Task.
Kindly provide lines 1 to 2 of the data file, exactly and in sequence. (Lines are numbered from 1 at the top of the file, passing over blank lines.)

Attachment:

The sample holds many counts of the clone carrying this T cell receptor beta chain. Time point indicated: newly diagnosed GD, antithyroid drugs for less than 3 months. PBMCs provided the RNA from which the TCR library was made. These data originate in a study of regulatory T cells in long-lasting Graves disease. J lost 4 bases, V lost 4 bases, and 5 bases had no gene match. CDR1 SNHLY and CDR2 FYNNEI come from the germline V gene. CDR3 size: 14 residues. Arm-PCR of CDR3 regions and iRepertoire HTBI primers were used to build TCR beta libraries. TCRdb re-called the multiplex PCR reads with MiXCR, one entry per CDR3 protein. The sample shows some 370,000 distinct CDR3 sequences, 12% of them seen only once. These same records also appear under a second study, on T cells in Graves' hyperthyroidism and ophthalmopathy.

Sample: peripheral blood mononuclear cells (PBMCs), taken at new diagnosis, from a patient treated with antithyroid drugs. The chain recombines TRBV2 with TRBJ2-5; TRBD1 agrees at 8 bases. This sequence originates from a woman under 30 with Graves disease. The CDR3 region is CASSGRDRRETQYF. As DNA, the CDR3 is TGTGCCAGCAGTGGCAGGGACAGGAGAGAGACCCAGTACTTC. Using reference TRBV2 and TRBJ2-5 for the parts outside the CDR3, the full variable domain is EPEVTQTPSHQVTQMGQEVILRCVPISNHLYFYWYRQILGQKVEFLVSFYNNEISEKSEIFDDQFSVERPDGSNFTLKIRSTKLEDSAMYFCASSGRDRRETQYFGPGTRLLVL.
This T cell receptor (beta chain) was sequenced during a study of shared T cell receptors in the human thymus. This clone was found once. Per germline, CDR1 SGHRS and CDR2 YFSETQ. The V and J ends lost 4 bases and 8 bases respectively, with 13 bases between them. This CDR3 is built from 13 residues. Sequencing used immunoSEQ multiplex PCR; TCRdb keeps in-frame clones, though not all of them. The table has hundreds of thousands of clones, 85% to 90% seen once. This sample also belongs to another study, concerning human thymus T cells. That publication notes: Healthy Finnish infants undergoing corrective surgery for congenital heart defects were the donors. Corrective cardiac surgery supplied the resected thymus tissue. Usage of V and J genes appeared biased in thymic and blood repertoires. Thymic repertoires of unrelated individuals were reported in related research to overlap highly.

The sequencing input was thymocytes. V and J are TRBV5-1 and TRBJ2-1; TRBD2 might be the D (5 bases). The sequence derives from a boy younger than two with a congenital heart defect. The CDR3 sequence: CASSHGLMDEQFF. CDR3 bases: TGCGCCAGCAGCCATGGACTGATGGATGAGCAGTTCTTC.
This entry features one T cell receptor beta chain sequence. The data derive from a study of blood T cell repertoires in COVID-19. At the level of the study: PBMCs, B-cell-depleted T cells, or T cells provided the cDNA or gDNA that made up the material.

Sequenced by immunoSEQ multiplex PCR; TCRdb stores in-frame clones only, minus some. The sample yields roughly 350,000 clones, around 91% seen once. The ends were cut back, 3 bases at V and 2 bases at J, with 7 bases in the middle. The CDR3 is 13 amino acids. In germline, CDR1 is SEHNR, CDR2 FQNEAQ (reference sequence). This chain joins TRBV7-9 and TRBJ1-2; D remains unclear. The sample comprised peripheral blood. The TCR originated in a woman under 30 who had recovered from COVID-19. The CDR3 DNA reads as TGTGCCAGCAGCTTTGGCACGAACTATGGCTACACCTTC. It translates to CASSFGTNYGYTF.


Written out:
The sample holds many counts of the clone carrying this T cell receptor beta chain. Time point indicated: newly diagnosed GD, antithyroid drugs for less than 3 months. PBMCs provided the RNA from which the TCR library was made. These data originate in a study of regulatory T cells in long-lasting Graves disease. J lost 4 bases, V lost 4 bases, and 5 bases had no gene match. CDR1 SNHLY and CDR2 FYNNEI come from the germline V gene. CDR3 size: 14 residues. Arm-PCR of CDR3 regions and iRepertoire HTBI primers were used to build TCR beta libraries. TCRdb re-called the multiplex PCR reads with MiXCR, one entry per CDR3 protein. The sample shows some 370,000 distinct CDR3 sequences, 12% of them seen only once. These same records also appear under a second study, on T cells in Graves' hyperthyroidism and ophthalmopathy.

Sample: peripheral blood mononuclear cells (PBMCs), taken at new diagnosis, from a patient treated with antithyroid drugs. The chain recombines TRBV2 with TRBJ2-5; TRBD1 agrees at 8 bases. This sequence originates from a woman under 30 with Graves disease. The CDR3 region is CASSGRDRRETQYF. As DNA, the CDR3 is TGTGCCAGCAGTGGCAGGGACAGGAGAGAGACCCAGTACTTC. Using reference TRBV2 and TRBJ2-5 for the parts outside the CDR3, the full variable domain is EPEVTQTPSHQVTQMGQEVILRCVPISNHLYFYWYRQILGQKVEFLVSFYNNEISEKSEIFDDQFSVERPDGSNFTLKIRSTKLEDSAMYFCASSGRDRRETQYFGPGTRLLVL.